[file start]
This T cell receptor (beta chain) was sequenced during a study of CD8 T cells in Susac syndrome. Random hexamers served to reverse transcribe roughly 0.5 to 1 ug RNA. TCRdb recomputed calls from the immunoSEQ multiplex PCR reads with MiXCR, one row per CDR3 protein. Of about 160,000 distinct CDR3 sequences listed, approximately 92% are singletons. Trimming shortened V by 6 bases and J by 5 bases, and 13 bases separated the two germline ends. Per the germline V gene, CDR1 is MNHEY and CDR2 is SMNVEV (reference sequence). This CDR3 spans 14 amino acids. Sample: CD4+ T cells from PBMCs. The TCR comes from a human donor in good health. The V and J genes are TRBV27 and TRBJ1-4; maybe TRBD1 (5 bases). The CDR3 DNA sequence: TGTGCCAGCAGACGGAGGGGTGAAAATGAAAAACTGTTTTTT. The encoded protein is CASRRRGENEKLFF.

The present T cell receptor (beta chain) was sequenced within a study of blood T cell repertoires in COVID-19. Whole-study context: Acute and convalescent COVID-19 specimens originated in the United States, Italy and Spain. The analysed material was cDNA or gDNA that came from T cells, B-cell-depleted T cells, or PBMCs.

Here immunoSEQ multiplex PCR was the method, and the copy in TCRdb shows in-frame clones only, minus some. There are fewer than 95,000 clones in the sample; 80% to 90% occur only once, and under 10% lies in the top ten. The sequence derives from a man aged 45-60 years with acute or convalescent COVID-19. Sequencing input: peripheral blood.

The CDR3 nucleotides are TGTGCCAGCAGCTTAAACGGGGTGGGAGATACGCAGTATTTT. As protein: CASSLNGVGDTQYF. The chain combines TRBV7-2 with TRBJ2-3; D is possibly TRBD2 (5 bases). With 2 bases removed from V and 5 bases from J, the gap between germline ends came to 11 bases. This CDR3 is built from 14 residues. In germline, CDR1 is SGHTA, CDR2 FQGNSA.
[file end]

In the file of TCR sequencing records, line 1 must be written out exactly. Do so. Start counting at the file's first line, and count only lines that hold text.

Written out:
This T cell receptor (beta chain) was sequenced during a study of CD8 T cells in Susac syndrome. Random hexamers served to reverse transcribe roughly 0.5 to 1 ug RNA. TCRdb recomputed calls from the immunoSEQ multiplex PCR reads with MiXCR, one row per CDR3 protein. Of about 160,000 distinct CDR3 sequences listed, approximately 92% are singletons. Trimming shortened V by 6 bases and J by 5 bases, and 13 bases separated the two germline ends. Per the germline V gene, CDR1 is MNHEY and CDR2 is SMNVEV (reference sequence). This CDR3 spans 14 amino acids. Sample: CD4+ T cells from PBMCs. The TCR comes from a human donor in good health. The V and J genes are TRBV27 and TRBJ1-4; maybe TRBD1 (5 bases). The CDR3 DNA sequence: TGTGCCAGCAGACGGAGGGGTGAAAATGAAAAACTGTTTTTT. The encoded protein is CASRRRGENEKLFF.